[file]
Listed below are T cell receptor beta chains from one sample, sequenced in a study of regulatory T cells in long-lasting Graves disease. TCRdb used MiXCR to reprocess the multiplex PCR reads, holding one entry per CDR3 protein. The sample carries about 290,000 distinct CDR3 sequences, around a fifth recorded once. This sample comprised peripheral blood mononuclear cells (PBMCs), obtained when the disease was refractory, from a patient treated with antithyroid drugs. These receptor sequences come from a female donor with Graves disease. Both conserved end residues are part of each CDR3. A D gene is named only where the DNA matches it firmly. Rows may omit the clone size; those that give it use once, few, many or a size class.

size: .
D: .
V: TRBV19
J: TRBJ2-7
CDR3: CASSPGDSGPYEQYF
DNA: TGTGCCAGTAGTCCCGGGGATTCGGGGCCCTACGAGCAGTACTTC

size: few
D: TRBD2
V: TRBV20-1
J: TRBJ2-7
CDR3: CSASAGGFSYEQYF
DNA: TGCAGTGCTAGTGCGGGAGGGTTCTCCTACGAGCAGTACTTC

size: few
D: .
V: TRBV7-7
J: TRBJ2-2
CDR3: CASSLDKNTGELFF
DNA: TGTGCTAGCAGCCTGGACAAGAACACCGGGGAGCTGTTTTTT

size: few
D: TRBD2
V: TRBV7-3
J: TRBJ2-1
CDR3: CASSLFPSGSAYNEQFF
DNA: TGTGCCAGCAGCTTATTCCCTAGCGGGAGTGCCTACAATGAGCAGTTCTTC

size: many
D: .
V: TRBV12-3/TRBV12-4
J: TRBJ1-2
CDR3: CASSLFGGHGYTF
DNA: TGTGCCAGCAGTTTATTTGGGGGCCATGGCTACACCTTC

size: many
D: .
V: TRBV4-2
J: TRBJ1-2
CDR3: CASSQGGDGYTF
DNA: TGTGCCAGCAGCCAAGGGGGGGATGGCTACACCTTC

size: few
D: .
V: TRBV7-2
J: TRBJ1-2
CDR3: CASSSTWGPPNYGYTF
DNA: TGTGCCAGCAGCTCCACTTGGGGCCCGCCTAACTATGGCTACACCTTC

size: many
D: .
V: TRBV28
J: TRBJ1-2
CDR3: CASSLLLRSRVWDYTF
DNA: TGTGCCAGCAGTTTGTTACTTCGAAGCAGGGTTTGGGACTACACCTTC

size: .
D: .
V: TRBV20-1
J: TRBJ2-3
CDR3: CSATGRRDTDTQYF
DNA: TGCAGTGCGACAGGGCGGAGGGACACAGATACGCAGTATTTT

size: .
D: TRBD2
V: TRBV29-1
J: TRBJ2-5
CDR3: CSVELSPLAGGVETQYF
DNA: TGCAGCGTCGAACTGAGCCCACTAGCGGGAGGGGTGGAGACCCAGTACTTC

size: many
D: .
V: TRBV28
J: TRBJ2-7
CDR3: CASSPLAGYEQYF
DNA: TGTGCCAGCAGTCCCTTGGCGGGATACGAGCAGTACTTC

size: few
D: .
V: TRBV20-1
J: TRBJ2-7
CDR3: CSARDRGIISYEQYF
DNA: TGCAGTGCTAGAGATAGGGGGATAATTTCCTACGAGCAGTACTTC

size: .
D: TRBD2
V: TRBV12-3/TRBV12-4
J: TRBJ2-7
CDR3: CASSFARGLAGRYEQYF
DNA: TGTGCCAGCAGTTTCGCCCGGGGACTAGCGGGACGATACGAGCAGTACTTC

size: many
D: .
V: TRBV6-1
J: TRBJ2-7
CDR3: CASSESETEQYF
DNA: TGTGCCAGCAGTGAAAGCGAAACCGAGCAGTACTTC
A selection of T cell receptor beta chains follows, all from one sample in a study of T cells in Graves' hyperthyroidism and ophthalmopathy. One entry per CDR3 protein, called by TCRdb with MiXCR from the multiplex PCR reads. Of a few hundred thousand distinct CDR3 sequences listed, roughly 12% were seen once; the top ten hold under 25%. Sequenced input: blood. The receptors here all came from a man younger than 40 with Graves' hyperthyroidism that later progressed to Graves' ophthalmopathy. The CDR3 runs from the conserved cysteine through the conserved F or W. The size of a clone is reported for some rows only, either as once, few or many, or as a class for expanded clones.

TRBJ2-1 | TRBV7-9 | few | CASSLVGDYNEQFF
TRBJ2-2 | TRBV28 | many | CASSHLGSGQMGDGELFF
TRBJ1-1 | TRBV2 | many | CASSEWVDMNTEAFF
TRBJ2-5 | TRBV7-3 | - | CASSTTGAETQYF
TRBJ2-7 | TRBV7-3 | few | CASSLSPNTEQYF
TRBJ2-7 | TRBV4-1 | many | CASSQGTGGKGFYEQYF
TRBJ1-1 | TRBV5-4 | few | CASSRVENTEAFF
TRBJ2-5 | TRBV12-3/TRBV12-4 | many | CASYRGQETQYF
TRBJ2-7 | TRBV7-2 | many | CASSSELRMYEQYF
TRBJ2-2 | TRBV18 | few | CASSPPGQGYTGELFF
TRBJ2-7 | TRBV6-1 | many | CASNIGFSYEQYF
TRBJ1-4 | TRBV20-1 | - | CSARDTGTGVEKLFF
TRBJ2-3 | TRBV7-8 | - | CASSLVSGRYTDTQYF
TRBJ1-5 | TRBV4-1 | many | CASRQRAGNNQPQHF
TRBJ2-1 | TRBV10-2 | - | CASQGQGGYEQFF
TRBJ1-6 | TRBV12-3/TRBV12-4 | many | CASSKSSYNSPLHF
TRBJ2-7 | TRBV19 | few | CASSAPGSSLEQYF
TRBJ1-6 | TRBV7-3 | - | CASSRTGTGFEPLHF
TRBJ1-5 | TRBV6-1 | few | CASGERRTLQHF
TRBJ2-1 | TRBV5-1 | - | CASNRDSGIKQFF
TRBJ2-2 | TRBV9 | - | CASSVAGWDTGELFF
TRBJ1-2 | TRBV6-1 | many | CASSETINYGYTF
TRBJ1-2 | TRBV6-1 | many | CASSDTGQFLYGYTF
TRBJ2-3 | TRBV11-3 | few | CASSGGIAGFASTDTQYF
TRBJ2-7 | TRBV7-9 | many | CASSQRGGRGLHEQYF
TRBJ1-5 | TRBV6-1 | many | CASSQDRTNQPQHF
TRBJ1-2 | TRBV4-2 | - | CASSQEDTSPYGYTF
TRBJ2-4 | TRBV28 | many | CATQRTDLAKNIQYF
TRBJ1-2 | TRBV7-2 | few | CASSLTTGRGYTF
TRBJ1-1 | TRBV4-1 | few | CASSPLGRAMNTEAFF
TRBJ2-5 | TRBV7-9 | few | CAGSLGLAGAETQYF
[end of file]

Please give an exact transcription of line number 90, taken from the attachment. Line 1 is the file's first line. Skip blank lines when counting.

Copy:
TRBJ2-5 | TRBV7-3 | - | CASSTTGAETQYF